O’Reilly MA, Hynynen K (2012) Blood-brain barrier: real-time feedback-controlled focused ultrasound disruption by using an acoustic emissions-based controller. Radiology 263(1):96–106CrossRefPubMedPubMedCentralGoogle Scholar
  33. 33.
    Arvanitis CD, Livingstone MS, Vykhodtseva N, McDannold N (2012) Controlled ultrasound-induced blood-brain barrier disruption using passive acoustic emissions monitoring. PLoS One 7(9):e45783CrossRefPubMedPubMedCentralGoogle Scholar
  34. 34.
    McDannold N, Vykhodtseva N, Hynynen K (2008) Blood-brain barrier disruption induced by focused ultrasound and circulating preformed microbubbles appears to be characterized by the mechanical index. Ultrasound Med Biol 34(5):834–840CrossRefPubMedPubMedCentralGoogle Scholar
  35. 35.
    Howles G, Bing K, Qi Y, Rosenzweig S, Nightingale K, Johnson G (2010) Contrast-enhanced in vivo magnetic resonance microscopy of the mouse brain enabled by noninvasive opening of the blood-brain barrier with ultrasound. Magn Reson Med 64(4):995–1004CrossRefPubMedPubMedCentralGoogle Scholar
  36. 36.
    Santin MD, Debeir T, Bridal SL, Rooney T, Dhenain M (2013) Fast in vivo imaging of amyloid plaques using μ-mri gd-staining combined with ultrasound-induced blood-brain barrier opening. NeuroImage 79:288–294CrossRefPubMedGoogle Scholar
  37. 37.
    O’Reilly MA, Muller A, Hynynen K (2011) Ultrasound insertion loss of rat parietal bone appears to be proportional to animal mass at submegahertz frequencies. Ultrasound Med Biol 37(11):1930–1937CrossRefPubMedPubMedCentralGoogle Scholar
  38. 38.
    Talu E, Powell RL, Longo ML, Dayton PA (2008) Needle size and injection rate impact microbubble contrast agent population. Ultrasound Med Biol 34(7):1182–1185CrossRefPubMedPubMedCentralGoogle Scholar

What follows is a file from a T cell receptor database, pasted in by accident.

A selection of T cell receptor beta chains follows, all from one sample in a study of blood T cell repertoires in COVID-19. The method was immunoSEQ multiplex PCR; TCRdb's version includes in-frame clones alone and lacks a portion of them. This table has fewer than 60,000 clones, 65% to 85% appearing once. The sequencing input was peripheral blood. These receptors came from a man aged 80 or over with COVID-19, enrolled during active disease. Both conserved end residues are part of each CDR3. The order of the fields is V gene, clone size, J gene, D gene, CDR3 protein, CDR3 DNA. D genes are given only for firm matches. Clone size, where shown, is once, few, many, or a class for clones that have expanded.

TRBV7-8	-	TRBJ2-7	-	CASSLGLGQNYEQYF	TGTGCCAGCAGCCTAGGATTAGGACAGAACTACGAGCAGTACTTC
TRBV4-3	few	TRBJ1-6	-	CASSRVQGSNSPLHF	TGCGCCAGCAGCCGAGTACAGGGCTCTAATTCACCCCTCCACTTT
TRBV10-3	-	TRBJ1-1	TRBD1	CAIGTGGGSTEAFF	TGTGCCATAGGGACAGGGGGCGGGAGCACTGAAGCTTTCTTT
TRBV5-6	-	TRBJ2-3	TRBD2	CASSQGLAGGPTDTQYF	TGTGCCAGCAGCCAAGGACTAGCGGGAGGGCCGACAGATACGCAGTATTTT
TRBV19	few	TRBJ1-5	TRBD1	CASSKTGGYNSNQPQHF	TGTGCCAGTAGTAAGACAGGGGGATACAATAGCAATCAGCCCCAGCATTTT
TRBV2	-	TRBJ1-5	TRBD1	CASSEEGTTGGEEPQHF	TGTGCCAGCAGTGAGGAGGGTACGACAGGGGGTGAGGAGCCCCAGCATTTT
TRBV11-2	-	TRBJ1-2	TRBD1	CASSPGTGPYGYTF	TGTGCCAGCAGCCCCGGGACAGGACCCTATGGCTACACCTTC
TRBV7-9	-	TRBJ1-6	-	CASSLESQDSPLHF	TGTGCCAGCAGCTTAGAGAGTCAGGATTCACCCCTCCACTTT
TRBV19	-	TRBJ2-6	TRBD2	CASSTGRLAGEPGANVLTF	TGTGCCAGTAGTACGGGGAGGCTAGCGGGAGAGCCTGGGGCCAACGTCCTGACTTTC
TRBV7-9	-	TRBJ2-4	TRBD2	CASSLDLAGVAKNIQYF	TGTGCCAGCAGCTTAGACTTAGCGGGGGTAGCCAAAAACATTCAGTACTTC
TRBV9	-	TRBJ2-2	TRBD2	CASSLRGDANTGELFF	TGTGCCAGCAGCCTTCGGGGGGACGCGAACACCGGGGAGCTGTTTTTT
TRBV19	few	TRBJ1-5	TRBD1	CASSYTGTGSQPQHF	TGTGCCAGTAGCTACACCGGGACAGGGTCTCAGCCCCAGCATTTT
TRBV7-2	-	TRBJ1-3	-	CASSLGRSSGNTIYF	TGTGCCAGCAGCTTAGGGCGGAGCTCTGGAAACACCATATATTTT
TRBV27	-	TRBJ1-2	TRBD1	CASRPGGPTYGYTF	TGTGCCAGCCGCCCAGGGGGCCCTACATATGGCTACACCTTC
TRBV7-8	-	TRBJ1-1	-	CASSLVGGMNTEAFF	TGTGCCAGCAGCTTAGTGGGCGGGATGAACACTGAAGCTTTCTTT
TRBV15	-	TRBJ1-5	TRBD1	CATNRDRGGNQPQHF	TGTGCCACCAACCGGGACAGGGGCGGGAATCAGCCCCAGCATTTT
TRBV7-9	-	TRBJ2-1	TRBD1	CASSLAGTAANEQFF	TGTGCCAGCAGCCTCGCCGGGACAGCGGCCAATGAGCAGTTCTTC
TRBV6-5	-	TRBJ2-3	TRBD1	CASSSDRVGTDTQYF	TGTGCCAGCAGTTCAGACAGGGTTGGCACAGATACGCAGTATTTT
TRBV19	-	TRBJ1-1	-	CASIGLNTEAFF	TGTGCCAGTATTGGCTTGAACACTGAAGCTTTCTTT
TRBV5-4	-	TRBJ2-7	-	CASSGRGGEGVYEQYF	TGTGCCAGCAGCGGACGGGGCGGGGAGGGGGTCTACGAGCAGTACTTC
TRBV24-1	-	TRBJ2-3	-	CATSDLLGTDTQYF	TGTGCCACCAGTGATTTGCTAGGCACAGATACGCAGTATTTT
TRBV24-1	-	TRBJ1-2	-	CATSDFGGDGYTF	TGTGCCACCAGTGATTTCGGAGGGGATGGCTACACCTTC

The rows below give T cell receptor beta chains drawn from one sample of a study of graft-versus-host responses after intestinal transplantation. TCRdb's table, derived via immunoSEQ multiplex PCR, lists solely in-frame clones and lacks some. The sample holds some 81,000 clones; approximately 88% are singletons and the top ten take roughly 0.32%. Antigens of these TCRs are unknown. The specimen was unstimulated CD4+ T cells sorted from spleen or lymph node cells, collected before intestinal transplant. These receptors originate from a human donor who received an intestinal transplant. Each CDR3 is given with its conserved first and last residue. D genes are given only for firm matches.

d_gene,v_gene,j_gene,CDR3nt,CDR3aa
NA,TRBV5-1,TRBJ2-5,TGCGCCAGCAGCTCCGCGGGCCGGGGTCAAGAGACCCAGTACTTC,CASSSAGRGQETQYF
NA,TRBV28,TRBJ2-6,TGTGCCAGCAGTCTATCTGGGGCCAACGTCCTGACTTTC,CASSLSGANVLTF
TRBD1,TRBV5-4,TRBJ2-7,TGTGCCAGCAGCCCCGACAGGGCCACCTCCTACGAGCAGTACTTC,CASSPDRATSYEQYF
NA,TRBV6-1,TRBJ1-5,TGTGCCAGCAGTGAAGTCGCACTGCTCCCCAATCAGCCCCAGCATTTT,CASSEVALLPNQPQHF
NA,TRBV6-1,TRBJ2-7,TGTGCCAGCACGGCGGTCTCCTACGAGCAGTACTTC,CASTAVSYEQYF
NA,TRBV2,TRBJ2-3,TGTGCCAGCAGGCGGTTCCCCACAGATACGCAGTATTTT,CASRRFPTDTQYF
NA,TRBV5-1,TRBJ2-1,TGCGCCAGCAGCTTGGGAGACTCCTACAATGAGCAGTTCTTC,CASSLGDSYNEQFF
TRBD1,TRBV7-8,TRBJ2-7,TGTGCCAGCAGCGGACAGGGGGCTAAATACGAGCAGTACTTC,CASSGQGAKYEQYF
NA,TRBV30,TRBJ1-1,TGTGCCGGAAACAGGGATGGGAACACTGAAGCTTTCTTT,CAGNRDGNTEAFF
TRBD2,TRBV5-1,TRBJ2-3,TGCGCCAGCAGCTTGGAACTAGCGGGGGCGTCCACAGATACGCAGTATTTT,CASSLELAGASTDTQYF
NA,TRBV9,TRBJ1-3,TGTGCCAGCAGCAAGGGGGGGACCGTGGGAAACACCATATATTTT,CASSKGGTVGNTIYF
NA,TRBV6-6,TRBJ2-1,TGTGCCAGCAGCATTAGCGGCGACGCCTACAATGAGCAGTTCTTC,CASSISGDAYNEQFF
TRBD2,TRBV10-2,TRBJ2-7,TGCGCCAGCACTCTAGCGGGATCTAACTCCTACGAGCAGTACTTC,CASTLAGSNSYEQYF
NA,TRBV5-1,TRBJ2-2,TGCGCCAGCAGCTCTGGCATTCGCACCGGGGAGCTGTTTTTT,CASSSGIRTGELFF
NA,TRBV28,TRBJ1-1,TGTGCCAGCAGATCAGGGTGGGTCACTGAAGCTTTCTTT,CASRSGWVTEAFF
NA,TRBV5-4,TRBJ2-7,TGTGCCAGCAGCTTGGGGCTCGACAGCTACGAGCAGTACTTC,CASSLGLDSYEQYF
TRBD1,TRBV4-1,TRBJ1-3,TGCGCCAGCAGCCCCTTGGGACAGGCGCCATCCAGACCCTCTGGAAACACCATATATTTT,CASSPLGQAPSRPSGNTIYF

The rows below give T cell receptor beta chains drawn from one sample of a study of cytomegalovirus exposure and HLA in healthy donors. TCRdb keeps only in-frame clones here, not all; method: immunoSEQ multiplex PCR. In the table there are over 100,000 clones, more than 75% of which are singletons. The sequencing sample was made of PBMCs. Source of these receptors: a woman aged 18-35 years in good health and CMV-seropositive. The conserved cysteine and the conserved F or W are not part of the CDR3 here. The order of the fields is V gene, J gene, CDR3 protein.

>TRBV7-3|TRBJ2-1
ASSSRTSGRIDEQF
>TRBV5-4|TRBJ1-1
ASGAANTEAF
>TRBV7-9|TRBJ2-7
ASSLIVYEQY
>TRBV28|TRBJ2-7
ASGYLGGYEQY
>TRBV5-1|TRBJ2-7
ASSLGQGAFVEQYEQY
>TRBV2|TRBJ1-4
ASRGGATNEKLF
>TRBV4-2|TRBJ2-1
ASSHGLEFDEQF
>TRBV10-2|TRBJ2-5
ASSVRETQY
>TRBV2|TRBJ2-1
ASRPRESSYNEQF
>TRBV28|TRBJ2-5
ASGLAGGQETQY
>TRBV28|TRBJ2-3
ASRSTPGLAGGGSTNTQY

39. 39.
    McDannold N, Zhang Y, Vykhodtseva N (2011) Blood-brain barrier disruption and vascular damage induced by ultrasound bursts combined with microbubbles can be influenced by choice of anesthesia protocol. Ultrasound Med Biol 37(8):1259–1270CrossRefPubMedPubMedCentralGoogle Scholar
  40. 40.
    Choi J, Feshitan J, Baseri B, Wang S, Tung YS, Borden M, Konofagou E (2010) Microbubble-size dependence of focused ultrasound-induced bloodbrain barrier opening in mice in vivo. IEEE T Bio-Med Eng 57(1):145–154CrossRefGoogle Scholar
  41. 41.
    Marty B, Larrat B, Landeghem MV, Robic C, Robert P, Port M, Bihan DL, Pernot M, Tanter M, Lethimonnier F, Mériaux S (2012) Dynamic study of blood-brain barrier closure after its disruption using ultrasound: a quantitative analysis. J Cereb Blood Flow MetabCrossRefGoogle Scholar
  42. 42.
    Goertz DE, Wright C, Hynynen K (2010) Contrast agent kinetics in the rabbit brain during exposure to therapeutic ultrasound. Ultrasound Med Biol 36(6):916–924CrossRefPubMedPubMedCentralGoogle Scholar
  43. 43.
    Helfield BL, Huo X, Williams R, Goertz DE (2012) The effect of preactivation vial temperature on the acoustic properties of definity™. Ultrasound Med Biol 38(7):1298–1305CrossRefPubMedGoogle Scholar

Copyright information

© Springer Science+Business Media, LLC, part of Springer Nature 2018

Authors and Affiliations

  1. 1.Physical Sciences PlatformSunnybrook Research InstituteTorontoCanada
  2. 2.Department of Medical BiophysicsUniversity of TorontoTorontoCanada
  3. 3.Institute of Biomaterials and Biomedical EngineeringUniversity of TorontoTorontoCanada

Personalised recommendations